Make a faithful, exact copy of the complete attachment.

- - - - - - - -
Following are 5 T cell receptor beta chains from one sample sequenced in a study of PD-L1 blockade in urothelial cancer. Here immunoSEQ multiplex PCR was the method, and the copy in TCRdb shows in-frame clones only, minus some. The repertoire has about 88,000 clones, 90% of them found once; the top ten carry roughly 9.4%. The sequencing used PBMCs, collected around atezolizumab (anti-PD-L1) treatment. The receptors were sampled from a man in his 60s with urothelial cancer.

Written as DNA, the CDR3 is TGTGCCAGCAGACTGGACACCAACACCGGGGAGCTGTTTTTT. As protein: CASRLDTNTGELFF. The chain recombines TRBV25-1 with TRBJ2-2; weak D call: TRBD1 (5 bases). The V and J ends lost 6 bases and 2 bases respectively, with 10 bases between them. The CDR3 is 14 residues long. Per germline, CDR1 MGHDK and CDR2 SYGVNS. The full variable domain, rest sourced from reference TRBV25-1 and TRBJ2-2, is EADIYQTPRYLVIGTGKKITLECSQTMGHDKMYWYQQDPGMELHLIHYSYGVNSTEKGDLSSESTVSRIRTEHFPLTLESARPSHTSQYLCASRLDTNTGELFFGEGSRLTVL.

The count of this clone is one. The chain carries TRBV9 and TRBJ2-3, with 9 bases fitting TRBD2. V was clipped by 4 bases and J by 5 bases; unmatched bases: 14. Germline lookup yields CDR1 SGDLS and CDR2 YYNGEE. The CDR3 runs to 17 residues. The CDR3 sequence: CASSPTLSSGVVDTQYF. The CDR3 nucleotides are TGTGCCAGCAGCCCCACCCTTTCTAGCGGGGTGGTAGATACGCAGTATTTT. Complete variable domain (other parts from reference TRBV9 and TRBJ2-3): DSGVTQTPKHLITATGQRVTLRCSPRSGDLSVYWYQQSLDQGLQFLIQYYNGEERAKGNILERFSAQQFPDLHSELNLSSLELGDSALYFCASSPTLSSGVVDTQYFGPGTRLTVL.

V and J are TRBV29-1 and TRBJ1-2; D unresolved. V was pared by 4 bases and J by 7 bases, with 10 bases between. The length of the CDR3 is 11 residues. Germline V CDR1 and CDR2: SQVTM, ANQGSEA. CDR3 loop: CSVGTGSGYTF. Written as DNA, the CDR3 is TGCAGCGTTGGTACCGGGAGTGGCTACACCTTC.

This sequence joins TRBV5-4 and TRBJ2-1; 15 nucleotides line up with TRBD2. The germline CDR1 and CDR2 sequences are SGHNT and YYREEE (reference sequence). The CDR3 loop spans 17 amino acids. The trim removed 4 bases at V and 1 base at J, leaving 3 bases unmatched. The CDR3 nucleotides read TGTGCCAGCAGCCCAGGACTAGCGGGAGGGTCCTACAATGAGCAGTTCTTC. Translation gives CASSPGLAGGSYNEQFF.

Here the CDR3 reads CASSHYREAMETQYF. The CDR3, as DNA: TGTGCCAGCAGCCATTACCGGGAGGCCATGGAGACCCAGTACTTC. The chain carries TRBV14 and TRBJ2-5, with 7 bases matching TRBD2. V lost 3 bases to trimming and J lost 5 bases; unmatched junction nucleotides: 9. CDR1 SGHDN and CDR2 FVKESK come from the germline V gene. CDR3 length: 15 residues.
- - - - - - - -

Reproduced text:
Following are 5 T cell receptor beta chains from one sample sequenced in a study of PD-L1 blockade in urothelial cancer. Here immunoSEQ multiplex PCR was the method, and the copy in TCRdb shows in-frame clones only, minus some. The repertoire has about 88,000 clones, 90% of them found once; the top ten carry roughly 9.4%. The sequencing used PBMCs, collected around atezolizumab (anti-PD-L1) treatment. The receptors were sampled from a man in his 60s with urothelial cancer.

Written as DNA, the CDR3 is TGTGCCAGCAGACTGGACACCAACACCGGGGAGCTGTTTTTT. As protein: CASRLDTNTGELFF. The chain recombines TRBV25-1 with TRBJ2-2; weak D call: TRBD1 (5 bases). The V and J ends lost 6 bases and 2 bases respectively, with 10 bases between them. The CDR3 is 14 residues long. Per germline, CDR1 MGHDK and CDR2 SYGVNS. The full variable domain, rest sourced from reference TRBV25-1 and TRBJ2-2, is EADIYQTPRYLVIGTGKKITLECSQTMGHDKMYWYQQDPGMELHLIHYSYGVNSTEKGDLSSESTVSRIRTEHFPLTLESARPSHTSQYLCASRLDTNTGELFFGEGSRLTVL.

The count of this clone is one. The chain carries TRBV9 and TRBJ2-3, with 9 bases fitting TRBD2. V was clipped by 4 bases and J by 5 bases; unmatched bases: 14. Germline lookup yields CDR1 SGDLS and CDR2 YYNGEE. The CDR3 runs to 17 residues. The CDR3 sequence: CASSPTLSSGVVDTQYF. The CDR3 nucleotides are TGTGCCAGCAGCCCCACCCTTTCTAGCGGGGTGGTAGATACGCAGTATTTT. Complete variable domain (other parts from reference TRBV9 and TRBJ2-3): DSGVTQTPKHLITATGQRVTLRCSPRSGDLSVYWYQQSLDQGLQFLIQYYNGEERAKGNILERFSAQQFPDLHSELNLSSLELGDSALYFCASSPTLSSGVVDTQYFGPGTRLTVL.

V and J are TRBV29-1 and TRBJ1-2; D unresolved. V was pared by 4 bases and J by 7 bases, with 10 bases between. The length of the CDR3 is 11 residues. Germline V CDR1 and CDR2: SQVTM, ANQGSEA. CDR3 loop: CSVGTGSGYTF. Written as DNA, the CDR3 is TGCAGCGTTGGTACCGGGAGTGGCTACACCTTC.

This sequence joins TRBV5-4 and TRBJ2-1; 15 nucleotides line up with TRBD2. The germline CDR1 and CDR2 sequences are SGHNT and YYREEE (reference sequence). The CDR3 loop spans 17 amino acids. The trim removed 4 bases at V and 1 base at J, leaving 3 bases unmatched. The CDR3 nucleotides read TGTGCCAGCAGCCCAGGACTAGCGGGAGGGTCCTACAATGAGCAGTTCTTC. Translation gives CASSPGLAGGSYNEQFF.

Here the CDR3 reads CASSHYREAMETQYF. The CDR3, as DNA: TGTGCCAGCAGCCATTACCGGGAGGCCATGGAGACCCAGTACTTC. The chain carries TRBV14 and TRBJ2-5, with 7 bases matching TRBD2. V lost 3 bases to trimming and J lost 5 bases; unmatched junction nucleotides: 9. CDR1 SGHDN and CDR2 FVKESK come from the germline V gene. CDR3 length: 15 residues.